In 1998, Cliff Sosamon left the Marine Corps to start his new life as a civilian — but something felt wrong.
“When we get out of the military, it’s like we hang up our identity,” Sosamon said.
“When we get out of the military, it’s like we hang up our identity.”
Sosamon worked seven jobs in the eight years following his departure from the military. Every time he embarked on a new career path, he couldn’t help feeling like something was missing.
Now, as executive director of Honor Courage Commitment, he’s helping discharged veterans adapt to life as a civilian and find jobs in the area.
The Farmers Branch nonprofit recently aligned with Keller-based Linux Academy to give veterans an opportunity to enhance their skills and earn certifications in cloud technology and other IT programs.
“[Linux Academy] gives us an opportunity to offer additional training to veterans … so that [our veterans] can expand their knowledge base and use that to create a better life for them and their families,” Sosamon said.
ONLINE CLOUD TECH, IT TRAINING BEGAN IN MARCH
Linux Academy provides the free training including more than 1,200 hours of in-depth video content, labs, flash cards, and hands-on learning in Linux, Amazon Web Services, DevOps, OpenStack, Big Data, Google Cloud Platform, Containers, and Azure.
“Our veterans do so much for us, and this is the best way for us to give back from our resources. We’re happy to help them out whatever way we can,” said Chaz Wallace, Linux Academy partner and event manager.
“We want to change lives through high quality, hands on, affordable cloud training.”
Linux Academy has trained more than 300,000 people online with its cloud technology training programs. The partnership with HCC will allow the company to reach an even broader group in need of IT skills.
“We want to change lives through high quality, hands on, affordable cloud training. We’re really happy to partner with HCC because we’re in the business to enhance other people’s lives,” Wallace said.
The online training launched at the beginning of March. Fifty veterans at a time can work online for free to complete certifications. They are each given a recommended schedule to insure they complete the training in a timely manner. Currently, there are more than 200 veterans on the waiting list.
IT INSTRUCTiON BROADENS VETERANS’ JOB PROSPECTS
One of the first veterans to gain access to the training is Army veteran Patrick Shaeffer.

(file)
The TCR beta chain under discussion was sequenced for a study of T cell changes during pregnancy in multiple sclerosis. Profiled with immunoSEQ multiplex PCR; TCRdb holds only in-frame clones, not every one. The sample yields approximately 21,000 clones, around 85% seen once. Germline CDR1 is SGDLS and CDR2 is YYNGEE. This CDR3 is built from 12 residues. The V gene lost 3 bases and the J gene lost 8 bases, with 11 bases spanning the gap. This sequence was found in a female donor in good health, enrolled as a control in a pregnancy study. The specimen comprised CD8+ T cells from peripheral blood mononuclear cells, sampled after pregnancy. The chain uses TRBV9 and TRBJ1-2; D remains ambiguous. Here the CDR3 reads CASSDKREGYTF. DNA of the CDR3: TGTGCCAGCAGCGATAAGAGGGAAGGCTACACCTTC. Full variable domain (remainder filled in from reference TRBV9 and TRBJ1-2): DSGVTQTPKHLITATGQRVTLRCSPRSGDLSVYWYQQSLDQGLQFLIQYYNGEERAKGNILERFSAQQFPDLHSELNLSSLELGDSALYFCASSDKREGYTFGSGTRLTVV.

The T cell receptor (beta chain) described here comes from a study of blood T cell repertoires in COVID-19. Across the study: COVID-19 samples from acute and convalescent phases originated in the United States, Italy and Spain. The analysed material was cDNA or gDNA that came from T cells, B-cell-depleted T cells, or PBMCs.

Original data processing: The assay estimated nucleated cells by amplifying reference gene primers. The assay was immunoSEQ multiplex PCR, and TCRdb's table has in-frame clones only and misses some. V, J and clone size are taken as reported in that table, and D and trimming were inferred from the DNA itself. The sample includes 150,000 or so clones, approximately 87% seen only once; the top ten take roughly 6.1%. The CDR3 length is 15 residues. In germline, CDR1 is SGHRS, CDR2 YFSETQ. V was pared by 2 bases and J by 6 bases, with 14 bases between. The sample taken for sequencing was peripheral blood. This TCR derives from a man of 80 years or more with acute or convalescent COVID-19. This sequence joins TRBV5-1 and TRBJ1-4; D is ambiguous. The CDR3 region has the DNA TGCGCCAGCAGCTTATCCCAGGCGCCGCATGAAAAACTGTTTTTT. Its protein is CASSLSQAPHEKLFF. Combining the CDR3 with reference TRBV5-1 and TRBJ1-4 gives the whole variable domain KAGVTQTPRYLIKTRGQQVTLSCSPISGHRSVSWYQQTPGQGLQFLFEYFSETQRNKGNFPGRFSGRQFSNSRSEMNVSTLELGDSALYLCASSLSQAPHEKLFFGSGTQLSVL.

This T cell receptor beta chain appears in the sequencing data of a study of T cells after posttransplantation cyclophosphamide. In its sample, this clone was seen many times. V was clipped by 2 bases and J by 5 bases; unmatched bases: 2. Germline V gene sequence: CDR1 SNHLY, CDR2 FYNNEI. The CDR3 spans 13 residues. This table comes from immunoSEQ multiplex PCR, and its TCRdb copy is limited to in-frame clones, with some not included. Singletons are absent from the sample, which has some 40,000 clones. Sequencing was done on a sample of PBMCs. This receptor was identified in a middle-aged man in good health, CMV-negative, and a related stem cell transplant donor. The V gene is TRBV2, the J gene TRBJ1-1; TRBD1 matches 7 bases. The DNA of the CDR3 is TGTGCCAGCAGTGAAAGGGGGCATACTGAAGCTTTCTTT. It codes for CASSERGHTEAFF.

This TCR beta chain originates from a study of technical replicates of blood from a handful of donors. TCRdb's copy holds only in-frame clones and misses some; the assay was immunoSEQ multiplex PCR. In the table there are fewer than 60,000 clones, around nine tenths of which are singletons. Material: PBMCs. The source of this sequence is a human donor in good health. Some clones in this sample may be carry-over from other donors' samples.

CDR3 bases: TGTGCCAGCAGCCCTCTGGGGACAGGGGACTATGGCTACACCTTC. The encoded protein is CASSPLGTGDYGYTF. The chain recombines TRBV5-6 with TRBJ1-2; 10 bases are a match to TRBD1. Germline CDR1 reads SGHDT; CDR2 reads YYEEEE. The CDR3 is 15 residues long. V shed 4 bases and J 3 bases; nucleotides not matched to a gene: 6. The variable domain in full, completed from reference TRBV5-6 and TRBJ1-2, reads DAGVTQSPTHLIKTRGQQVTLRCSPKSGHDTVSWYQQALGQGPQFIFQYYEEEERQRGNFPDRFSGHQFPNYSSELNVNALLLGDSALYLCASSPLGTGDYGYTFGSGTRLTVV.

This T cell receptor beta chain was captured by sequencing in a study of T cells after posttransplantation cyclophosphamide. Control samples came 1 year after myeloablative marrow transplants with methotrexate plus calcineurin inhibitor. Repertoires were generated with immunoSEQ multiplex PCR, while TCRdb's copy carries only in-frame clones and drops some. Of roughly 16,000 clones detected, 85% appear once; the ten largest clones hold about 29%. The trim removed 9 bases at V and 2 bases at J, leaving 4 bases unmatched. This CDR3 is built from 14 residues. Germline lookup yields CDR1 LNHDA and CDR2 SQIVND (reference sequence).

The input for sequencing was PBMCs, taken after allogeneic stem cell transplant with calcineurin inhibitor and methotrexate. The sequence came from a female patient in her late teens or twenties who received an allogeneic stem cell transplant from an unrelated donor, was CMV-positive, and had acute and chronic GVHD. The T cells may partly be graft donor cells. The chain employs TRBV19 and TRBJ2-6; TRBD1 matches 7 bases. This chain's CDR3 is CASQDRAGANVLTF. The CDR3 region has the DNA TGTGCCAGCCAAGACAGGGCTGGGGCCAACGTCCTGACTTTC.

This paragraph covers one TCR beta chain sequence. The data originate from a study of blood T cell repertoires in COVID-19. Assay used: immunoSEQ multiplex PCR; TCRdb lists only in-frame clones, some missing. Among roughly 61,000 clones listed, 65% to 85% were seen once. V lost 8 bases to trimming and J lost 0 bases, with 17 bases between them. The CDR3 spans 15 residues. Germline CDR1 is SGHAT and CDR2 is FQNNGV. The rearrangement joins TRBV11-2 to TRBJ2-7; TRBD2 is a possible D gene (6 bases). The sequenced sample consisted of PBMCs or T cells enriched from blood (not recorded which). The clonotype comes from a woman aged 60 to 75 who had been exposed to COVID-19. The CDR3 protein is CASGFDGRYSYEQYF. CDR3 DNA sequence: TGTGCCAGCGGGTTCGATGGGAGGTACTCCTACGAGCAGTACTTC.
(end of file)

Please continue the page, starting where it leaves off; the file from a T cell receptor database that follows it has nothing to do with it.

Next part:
“I was in the mortgage industry until 2008…and with the financial crisis everything changed, and I’ve been looking for a new path and [the partnership between HCC and Linux Academy] has given me the opportunity for a new career,” Shaeffer said.
Shaeffer is on schedule to finish his certification by the end of April. With his new qualifications, he hopes to secure a job working with big data and IT within various corporations.
“I’m very grateful with the support and the opportunities the Linux Academy has given me personally. I plan on taking advantage of [the training] and putting it to good use,” Shaeffer said.
Also working on a certification this month is Army veteran Nick Nagley. After serving from 1998-2001, Nagley struggled with transitioning to civilian life. He worked various plumbing jobs, but had difficulties securing steady employment.
“To be attractive in this market, you need a wide variety of skills.”
Then, he discovered HCC. Nagley started as an intern with the organization and from there, he built his resume and acquired valuable skills. Currently, Nagley works at Vergent Communications as a network engineer. With the online courses from Linux, he hopes to broaden his job prospects.
“I’m looking to expand my skill set and that’s why the Linux Academy is so attractive for me. To be attractive in this market, you need a wide variety of skills. That’s why I’m so excited about the opportunity. It’ll make me more valuable [in my career field],” Nagley said.
Nagley credits much of his success to his mentors and training at HCC.
“If it wasn’t for the mentors from HCC and the encouragement they gave me, I wouldn’t be where I am today,” Nagley said.